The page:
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Suzanne Pepper on John S. Service
Posted on Feb 12, 2010
Still, after the Supreme Court overruled the disloyalty charge, Service hoped to resume his career. His ordeal, however, was only half over. The Senate Internal Security Subcommittee now stood guard, and a new security regimen at the State Department decreed that his entire case must be reviewed yet again before assignments and promotions could be decided. Through the Freedom of Information Act, Lynne Joiner gained access to this file, which Service himself never saw but which guided the six days of questioning he underwent during his final 1958 review.
Hence during the review, Service learned that Phillip Jaffe had indicated he received 19 reports from Service, not just a few as Service had always maintained. There was also the question of his Chungking housemate, Sol Adler, who had sent copies of Service’s reports to the Treasury Department and was suspected of having ties to a Soviet spy ring. Additionally, the Chinese actress Valentine Chao, with whom Service had an affair in 1944-45, was allegedly a Communist sympathizer or worse. He was reinstated following the 1958 review, but with his career path blocked by congressional pressure plus a permanent file that cited his past poor judgment and indiscretions, Service finally retired in 1962 after a series of dead-end assignments. He then enrolled as a graduate student in political science at the University of California, Berkeley, where he became something of a campus celebrity in the rich soil of an increasingly restive student body.
Still, Service’s enemies would not rest. Sen. James Eastland’s Internal Security Subcommittee published in 1970 a two-volume compendium of more than 300 Amerasia case papers subtitled “A Clue to the Catastrophe of China.” Service was given star billing and blamed not just for anticipating but espousing the fall of China to communism. Two years later, however, the FBI finally closed his case. With Nixon’s trip to China, Service’s views seemed finally to be vindicated, and in 1973 Service received a standing ovation at a State Department luncheon honoring the old China hands. It signified the end of official attempts to discredit him and them, but the old charges of betrayal and treason persist, as can be seen in Jonathan Mirsky’s review of Joiner’s book (The Wall Street Journal, Dec. 15 and 20).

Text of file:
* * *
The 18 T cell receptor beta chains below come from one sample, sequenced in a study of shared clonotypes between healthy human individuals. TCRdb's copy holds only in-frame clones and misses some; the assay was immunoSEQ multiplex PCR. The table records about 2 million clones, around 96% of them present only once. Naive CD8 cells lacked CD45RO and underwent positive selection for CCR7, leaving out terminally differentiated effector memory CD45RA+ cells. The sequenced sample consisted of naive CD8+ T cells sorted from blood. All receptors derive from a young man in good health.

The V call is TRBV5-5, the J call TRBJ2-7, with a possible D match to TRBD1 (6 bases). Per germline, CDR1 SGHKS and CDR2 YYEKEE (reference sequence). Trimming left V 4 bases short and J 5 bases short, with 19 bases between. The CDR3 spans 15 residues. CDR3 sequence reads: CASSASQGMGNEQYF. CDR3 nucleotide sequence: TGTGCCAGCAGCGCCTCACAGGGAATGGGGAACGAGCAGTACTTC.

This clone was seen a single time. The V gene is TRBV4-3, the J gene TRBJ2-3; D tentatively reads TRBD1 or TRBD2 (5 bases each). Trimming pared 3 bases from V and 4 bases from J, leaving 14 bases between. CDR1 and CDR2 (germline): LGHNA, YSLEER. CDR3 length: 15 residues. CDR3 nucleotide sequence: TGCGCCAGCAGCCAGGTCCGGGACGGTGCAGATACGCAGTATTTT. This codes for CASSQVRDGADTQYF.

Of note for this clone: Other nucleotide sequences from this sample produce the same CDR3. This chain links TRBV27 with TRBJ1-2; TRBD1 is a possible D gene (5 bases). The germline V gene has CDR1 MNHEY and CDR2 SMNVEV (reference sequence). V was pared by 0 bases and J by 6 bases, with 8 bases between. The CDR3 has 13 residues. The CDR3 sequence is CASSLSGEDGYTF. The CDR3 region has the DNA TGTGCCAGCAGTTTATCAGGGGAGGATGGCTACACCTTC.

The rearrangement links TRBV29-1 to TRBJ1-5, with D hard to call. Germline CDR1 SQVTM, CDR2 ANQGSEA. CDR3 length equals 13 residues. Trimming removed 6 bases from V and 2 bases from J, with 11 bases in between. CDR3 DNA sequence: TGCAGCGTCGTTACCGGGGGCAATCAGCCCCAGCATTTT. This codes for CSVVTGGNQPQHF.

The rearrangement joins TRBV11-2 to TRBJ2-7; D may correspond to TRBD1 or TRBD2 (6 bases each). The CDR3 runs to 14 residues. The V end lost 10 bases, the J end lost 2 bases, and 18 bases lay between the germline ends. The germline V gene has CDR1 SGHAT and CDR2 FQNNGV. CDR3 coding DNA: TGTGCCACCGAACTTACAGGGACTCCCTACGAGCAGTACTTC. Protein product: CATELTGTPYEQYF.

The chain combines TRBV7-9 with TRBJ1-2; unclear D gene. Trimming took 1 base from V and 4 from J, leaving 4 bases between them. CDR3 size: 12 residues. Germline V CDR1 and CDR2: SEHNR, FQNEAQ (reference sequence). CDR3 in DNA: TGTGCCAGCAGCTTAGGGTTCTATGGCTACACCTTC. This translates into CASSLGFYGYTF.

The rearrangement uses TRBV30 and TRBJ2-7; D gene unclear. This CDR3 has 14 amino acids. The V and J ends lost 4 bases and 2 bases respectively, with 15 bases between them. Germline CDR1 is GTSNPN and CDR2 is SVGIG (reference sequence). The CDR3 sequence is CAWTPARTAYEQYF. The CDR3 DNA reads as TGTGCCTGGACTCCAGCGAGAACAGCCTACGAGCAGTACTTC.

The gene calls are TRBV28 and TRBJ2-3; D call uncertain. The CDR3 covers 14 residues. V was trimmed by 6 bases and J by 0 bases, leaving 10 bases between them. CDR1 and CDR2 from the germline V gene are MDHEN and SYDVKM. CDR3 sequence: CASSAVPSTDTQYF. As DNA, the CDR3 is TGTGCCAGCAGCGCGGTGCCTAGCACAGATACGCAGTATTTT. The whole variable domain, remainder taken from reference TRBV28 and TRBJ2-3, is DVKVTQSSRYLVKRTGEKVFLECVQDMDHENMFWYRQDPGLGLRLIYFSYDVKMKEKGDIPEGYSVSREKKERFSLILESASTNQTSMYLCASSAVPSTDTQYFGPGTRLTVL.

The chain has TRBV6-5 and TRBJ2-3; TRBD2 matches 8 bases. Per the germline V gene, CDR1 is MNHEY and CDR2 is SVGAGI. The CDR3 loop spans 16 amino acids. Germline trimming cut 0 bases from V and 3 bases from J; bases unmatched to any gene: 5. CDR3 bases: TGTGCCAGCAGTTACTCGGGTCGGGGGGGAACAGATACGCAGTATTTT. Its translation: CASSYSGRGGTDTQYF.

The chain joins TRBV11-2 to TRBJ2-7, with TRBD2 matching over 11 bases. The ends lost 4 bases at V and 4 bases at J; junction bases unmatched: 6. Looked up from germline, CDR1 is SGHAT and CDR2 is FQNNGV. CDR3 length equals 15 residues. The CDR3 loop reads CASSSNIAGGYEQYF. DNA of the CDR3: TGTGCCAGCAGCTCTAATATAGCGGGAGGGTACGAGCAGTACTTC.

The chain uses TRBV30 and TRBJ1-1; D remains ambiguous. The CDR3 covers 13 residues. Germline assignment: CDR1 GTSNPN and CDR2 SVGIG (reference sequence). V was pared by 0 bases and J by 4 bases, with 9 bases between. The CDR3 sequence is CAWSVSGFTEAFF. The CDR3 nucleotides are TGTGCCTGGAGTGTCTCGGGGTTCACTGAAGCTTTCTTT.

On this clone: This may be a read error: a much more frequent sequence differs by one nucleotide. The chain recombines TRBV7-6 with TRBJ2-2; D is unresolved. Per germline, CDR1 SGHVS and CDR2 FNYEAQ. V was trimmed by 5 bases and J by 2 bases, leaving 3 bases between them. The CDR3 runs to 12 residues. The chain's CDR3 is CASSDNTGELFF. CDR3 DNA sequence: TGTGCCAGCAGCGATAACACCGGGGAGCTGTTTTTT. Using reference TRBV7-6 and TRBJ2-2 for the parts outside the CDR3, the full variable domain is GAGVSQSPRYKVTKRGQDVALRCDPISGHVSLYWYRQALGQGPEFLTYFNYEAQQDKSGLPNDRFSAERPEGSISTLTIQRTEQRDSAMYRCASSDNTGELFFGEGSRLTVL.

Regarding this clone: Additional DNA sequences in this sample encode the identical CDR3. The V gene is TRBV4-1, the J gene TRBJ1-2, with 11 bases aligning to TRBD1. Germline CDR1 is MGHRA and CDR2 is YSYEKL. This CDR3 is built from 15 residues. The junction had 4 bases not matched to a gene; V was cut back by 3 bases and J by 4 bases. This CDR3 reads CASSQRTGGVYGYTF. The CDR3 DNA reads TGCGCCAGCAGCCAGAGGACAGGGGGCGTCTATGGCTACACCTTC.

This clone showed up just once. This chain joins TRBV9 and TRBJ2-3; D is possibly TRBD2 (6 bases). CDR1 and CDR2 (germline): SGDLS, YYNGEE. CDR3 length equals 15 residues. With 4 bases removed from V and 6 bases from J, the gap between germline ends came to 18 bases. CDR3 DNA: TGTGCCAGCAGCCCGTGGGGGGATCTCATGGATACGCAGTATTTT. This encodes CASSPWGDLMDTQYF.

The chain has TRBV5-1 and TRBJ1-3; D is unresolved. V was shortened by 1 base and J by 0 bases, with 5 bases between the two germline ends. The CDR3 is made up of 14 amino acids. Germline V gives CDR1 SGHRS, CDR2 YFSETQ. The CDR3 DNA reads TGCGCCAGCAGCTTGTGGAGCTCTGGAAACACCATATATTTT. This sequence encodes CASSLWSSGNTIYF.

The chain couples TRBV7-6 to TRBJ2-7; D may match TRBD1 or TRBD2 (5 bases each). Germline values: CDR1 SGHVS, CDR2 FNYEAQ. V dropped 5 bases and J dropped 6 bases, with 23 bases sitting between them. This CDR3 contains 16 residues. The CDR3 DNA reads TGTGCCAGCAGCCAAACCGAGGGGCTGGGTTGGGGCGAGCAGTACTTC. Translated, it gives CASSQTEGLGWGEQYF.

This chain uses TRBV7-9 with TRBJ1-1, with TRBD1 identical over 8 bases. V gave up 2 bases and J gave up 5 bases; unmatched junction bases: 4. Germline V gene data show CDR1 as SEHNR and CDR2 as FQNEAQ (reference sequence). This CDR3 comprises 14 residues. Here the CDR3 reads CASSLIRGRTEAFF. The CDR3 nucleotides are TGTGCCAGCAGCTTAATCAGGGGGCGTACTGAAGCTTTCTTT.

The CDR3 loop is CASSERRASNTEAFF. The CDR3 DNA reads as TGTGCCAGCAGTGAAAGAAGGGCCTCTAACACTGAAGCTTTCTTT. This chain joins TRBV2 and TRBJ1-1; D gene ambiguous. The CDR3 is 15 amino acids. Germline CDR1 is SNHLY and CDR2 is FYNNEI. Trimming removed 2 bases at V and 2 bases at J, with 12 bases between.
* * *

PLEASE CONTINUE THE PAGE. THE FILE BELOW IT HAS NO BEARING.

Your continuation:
Honorable Survivor: Mao’s China, McCarthy’s America and the Persecution of John S. Service
By Lynne Joiner
Naval Institute Press, 450 pages
Probably Joiner could not have written an end to such charges, but she might have presented a sharper rebuttal nonetheless. She writes that Service was reckless in his Amerasia association, and he himself told the 1958 review board that he felt he had been used. Yet those were conclusions reached after the fact and after the State Department’s lax pre-1945 security regulations were a thing of the past. World War II China was a different time and a different place. It was precisely because of his interest in socialism and the company he kept that he put the Communist base areas on his itinerary. Once there, he realized something new and important was under way and saw it as his responsibility to raise the alarm.